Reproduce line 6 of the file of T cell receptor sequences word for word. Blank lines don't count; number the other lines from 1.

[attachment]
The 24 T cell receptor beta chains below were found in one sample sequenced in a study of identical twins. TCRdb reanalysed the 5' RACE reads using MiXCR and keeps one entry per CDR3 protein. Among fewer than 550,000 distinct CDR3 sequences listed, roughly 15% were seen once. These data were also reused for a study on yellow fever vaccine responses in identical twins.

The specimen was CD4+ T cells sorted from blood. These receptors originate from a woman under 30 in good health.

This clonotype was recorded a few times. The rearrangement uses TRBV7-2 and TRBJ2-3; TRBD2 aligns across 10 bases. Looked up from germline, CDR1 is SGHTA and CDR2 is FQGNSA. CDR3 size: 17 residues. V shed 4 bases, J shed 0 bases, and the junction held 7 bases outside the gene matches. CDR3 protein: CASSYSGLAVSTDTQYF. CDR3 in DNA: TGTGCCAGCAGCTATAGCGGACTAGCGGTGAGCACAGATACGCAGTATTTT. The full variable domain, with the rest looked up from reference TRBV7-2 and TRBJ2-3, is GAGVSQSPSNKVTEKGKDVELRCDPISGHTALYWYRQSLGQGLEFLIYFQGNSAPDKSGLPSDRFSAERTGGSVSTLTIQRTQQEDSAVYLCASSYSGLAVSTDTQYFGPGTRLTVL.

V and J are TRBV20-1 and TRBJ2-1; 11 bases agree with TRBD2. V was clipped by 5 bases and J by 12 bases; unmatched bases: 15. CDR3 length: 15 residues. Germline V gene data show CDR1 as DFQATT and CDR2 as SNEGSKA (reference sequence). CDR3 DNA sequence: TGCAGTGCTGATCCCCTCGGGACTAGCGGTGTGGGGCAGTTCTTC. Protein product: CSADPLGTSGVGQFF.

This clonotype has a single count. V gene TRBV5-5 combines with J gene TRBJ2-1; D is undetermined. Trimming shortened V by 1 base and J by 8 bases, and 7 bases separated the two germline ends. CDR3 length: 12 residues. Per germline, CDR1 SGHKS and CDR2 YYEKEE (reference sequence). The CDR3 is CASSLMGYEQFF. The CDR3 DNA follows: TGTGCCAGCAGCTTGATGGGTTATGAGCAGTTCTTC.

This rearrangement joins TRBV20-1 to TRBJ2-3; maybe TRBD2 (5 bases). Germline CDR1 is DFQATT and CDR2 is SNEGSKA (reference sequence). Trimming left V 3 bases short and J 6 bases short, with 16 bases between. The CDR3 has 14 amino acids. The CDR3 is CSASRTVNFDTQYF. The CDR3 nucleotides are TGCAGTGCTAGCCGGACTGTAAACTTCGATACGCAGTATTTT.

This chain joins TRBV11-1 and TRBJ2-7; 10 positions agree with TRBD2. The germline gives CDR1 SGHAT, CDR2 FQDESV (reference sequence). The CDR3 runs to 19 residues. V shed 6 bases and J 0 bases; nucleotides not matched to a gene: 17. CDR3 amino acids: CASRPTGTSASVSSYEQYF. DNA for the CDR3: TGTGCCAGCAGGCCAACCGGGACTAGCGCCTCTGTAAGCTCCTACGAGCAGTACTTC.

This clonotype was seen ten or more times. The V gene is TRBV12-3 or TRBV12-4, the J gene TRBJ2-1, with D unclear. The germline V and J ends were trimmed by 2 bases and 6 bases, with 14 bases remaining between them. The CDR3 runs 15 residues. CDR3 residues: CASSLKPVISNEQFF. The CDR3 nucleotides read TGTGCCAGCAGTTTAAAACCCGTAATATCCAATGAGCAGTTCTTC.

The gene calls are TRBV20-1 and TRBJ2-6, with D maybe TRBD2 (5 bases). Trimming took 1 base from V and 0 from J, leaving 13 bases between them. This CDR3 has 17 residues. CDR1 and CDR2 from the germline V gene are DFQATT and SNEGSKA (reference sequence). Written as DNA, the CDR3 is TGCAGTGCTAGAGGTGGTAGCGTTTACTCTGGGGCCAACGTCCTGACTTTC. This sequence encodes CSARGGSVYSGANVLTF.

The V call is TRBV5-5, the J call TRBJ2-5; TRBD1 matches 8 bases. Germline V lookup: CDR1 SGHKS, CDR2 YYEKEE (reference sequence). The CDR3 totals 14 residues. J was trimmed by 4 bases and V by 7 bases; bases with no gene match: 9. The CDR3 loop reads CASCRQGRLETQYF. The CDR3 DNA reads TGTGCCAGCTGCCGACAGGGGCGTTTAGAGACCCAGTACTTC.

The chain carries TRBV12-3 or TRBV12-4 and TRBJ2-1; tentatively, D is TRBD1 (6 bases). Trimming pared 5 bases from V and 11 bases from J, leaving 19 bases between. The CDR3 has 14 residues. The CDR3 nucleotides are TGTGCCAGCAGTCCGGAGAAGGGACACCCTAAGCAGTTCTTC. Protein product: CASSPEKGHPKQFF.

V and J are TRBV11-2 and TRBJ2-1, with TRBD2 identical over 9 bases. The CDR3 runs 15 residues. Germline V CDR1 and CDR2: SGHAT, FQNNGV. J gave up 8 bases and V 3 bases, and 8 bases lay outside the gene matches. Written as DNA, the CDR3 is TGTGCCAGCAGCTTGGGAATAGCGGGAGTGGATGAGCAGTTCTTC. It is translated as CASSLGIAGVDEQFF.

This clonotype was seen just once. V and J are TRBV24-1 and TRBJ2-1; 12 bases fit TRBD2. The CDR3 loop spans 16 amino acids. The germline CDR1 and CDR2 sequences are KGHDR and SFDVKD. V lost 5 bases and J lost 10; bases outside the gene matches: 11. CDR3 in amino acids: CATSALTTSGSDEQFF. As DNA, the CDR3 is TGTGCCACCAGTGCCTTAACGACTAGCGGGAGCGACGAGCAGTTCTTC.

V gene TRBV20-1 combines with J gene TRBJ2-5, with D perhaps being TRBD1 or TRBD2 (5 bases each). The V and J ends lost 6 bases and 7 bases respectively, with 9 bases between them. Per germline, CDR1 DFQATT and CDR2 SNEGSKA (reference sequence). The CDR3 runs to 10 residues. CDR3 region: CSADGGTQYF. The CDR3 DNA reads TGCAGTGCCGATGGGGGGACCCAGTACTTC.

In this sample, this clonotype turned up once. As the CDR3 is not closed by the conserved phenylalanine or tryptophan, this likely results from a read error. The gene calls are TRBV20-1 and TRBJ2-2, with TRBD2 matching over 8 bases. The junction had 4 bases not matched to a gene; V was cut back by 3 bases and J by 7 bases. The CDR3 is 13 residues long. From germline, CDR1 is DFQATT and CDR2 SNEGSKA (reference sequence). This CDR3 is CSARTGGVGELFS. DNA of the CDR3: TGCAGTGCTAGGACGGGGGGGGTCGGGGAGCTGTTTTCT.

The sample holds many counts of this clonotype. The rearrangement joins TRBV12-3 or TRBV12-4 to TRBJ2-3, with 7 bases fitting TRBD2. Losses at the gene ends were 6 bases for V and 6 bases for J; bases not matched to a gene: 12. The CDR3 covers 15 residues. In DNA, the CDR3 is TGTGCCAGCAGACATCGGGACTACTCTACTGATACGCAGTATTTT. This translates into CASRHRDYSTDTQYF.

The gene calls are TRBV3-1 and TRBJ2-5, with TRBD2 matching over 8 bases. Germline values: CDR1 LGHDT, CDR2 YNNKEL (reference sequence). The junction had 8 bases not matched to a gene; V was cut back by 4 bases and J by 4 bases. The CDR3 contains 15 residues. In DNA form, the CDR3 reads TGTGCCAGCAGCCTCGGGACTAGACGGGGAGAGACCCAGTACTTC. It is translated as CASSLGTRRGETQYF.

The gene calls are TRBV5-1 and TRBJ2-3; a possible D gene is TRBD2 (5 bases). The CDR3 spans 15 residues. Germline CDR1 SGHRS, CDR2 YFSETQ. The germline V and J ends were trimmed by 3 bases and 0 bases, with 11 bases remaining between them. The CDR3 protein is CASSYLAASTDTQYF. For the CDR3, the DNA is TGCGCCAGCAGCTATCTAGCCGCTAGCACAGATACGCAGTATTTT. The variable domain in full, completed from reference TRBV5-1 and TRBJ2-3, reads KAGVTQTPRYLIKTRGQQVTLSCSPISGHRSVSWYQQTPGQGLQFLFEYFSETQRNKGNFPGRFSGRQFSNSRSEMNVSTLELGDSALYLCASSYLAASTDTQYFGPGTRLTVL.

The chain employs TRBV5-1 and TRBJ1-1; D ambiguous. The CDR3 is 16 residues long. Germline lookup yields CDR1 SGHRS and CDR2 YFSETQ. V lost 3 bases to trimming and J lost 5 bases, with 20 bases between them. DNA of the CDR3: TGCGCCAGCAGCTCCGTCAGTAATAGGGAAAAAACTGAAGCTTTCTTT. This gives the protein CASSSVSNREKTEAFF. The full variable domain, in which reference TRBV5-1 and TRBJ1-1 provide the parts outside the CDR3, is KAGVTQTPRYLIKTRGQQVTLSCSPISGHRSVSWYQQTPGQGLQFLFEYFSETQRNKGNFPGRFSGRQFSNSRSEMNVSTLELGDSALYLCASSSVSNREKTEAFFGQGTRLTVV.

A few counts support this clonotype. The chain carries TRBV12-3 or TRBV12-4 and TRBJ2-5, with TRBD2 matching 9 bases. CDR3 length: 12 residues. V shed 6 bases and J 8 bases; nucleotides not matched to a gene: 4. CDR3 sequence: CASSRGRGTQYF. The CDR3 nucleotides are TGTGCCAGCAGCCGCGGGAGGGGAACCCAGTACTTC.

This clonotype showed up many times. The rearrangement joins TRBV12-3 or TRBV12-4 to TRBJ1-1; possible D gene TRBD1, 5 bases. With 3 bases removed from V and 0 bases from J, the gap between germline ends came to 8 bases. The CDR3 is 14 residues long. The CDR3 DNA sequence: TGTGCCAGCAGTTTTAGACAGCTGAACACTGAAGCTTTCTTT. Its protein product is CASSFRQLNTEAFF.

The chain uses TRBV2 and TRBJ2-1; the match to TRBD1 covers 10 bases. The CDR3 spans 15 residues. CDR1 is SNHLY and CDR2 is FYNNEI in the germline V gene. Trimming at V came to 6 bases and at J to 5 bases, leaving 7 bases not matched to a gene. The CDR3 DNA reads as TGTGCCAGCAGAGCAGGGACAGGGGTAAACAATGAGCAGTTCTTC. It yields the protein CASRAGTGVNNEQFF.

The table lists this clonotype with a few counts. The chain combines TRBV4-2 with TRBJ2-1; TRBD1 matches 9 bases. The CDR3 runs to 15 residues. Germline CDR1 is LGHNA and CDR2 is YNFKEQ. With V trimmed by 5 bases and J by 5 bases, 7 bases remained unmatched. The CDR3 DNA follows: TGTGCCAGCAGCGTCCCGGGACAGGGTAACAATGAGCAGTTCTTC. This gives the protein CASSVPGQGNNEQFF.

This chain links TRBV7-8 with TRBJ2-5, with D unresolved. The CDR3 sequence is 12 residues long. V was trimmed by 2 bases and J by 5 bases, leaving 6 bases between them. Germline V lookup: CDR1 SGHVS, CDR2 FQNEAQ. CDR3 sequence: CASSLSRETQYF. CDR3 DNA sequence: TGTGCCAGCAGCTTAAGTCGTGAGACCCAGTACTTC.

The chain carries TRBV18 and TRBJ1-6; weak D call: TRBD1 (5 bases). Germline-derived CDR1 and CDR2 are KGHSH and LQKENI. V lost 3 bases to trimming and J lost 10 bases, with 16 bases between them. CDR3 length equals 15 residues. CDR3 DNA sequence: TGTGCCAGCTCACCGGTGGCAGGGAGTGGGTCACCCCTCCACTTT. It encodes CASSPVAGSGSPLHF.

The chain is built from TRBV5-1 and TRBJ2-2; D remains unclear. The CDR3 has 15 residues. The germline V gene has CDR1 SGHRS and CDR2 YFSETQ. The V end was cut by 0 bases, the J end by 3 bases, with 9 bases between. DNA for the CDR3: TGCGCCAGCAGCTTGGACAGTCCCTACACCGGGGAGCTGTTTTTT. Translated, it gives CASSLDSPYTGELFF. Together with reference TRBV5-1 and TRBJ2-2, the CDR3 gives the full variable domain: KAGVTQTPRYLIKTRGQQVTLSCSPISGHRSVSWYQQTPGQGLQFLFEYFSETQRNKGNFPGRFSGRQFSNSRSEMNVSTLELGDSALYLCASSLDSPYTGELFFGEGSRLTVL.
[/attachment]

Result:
This rearrangement joins TRBV20-1 to TRBJ2-3; maybe TRBD2 (5 bases). Germline CDR1 is DFQATT and CDR2 is SNEGSKA (reference sequence). Trimming left V 3 bases short and J 6 bases short, with 16 bases between. The CDR3 has 14 amino acids. The CDR3 is CSASRTVNFDTQYF. The CDR3 nucleotides are TGCAGTGCTAGCCGGACTGTAAACTTCGATACGCAGTATTTT.